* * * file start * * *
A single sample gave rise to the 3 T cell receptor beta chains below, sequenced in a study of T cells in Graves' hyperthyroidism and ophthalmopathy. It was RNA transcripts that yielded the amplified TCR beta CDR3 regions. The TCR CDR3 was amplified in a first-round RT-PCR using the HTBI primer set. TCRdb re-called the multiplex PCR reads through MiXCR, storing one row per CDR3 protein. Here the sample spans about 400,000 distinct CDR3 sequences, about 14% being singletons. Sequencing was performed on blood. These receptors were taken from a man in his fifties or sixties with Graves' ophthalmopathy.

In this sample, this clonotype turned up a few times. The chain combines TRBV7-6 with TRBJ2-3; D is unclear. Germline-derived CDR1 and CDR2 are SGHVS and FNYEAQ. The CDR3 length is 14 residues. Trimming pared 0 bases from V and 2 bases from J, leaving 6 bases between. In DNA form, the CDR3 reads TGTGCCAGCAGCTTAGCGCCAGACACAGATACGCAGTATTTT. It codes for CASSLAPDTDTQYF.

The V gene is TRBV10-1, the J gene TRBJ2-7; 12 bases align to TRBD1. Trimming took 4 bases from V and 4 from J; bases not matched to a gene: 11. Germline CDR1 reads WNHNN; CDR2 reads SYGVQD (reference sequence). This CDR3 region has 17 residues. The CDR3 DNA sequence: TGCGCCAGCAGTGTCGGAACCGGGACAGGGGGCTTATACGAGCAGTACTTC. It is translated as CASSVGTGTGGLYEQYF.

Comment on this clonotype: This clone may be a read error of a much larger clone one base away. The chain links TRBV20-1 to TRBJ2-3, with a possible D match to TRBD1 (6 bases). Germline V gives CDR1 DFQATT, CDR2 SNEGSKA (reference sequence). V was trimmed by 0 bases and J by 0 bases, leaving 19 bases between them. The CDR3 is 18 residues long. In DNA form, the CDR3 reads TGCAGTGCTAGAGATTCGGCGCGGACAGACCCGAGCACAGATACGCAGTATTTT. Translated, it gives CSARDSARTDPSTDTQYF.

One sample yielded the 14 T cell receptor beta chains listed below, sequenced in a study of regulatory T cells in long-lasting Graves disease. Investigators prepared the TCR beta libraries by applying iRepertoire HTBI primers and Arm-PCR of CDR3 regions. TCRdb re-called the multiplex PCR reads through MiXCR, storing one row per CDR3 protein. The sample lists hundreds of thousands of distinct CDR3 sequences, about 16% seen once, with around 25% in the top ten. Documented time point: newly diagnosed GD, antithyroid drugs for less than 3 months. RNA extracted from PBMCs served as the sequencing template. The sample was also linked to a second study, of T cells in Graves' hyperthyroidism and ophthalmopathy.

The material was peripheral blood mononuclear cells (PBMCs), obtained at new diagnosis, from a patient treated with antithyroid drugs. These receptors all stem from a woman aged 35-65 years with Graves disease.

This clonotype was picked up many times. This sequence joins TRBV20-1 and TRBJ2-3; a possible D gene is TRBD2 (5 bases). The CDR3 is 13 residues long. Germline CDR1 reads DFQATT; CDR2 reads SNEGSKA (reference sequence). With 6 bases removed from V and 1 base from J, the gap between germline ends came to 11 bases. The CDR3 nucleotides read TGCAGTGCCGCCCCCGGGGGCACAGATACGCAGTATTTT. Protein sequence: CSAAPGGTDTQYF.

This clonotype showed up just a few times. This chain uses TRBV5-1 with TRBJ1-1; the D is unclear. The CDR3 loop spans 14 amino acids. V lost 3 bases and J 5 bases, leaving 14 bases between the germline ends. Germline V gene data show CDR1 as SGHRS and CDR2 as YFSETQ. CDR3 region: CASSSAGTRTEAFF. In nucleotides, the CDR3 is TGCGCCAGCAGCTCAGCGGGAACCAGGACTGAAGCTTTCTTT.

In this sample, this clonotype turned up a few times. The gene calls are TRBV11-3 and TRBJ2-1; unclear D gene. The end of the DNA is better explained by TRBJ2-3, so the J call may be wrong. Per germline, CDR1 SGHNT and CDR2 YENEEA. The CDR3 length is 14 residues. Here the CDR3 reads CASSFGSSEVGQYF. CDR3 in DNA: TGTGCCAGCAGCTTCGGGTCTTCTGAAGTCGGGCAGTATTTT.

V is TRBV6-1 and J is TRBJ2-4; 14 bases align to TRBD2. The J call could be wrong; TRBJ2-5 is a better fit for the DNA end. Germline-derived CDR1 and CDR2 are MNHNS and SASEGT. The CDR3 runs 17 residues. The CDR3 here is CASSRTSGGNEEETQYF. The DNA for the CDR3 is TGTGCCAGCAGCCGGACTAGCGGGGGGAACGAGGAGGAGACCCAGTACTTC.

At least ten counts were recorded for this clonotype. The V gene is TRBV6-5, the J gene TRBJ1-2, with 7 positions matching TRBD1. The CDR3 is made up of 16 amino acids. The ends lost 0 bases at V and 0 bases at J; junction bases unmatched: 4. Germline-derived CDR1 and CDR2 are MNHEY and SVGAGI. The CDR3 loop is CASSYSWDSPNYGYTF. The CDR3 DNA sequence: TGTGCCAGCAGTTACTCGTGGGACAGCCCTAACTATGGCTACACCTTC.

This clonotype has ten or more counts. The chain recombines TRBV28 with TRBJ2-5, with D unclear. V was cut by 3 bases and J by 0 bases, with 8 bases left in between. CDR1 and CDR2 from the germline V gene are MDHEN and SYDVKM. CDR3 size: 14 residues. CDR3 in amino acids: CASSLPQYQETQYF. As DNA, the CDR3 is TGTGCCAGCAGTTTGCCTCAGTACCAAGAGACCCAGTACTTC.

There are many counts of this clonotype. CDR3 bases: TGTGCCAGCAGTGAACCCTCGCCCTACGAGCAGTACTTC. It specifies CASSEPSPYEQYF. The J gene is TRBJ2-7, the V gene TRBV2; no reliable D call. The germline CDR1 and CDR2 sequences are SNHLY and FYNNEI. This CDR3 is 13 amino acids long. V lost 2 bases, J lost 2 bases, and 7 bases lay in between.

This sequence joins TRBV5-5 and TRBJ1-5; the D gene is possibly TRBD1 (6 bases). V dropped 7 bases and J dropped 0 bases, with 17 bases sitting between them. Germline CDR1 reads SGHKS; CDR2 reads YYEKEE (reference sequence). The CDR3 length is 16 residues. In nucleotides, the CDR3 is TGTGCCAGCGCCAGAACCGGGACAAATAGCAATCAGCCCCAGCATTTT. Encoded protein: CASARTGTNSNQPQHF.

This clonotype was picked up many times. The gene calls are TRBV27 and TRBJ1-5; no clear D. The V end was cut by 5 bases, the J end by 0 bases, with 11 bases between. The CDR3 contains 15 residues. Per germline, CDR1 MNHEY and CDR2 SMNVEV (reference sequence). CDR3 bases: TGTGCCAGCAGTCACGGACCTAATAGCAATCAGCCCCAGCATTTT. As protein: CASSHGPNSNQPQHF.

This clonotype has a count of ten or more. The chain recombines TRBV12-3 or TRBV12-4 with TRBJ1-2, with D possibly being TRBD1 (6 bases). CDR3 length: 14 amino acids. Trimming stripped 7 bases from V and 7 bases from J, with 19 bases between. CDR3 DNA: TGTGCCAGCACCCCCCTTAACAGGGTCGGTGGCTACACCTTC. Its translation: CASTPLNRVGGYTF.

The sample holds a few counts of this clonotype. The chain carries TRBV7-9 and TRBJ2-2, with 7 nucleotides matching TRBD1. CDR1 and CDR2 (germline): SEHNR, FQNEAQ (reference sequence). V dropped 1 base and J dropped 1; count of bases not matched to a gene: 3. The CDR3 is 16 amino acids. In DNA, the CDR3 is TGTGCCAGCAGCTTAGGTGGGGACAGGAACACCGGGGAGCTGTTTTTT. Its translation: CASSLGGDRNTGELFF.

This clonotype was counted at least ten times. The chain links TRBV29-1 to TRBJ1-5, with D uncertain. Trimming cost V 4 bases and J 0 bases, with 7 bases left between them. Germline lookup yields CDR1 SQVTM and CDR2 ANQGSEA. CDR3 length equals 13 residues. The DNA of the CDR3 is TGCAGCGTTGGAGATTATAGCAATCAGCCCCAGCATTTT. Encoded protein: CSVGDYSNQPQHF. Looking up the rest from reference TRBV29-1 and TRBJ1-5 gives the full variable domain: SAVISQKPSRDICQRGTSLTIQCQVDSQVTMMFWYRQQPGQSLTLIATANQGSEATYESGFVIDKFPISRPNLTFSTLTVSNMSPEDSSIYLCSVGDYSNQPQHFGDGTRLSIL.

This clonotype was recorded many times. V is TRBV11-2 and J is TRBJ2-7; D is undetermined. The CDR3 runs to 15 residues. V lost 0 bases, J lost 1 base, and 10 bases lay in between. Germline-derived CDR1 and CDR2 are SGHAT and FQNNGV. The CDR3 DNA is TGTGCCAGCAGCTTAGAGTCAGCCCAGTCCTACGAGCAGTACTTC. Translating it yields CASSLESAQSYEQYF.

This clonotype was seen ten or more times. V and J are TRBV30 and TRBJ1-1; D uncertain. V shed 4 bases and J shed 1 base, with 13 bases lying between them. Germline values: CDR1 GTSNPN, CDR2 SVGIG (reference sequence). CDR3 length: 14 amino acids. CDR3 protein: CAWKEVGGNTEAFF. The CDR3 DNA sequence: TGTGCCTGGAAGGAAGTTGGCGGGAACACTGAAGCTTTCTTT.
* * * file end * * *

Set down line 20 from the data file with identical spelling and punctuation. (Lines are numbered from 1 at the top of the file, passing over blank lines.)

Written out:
This clonotype was seen ten or more times. V and J are TRBV30 and TRBJ1-1; D uncertain. V shed 4 bases and J shed 1 base, with 13 bases lying between them. Germline values: CDR1 GTSNPN, CDR2 SVGIG (reference sequence). CDR3 length: 14 amino acids. CDR3 protein: CAWKEVGGNTEAFF. The CDR3 DNA sequence: TGTGCCTGGAAGGAAGTTGGCGGGAACACTGAAGCTTTCTTT.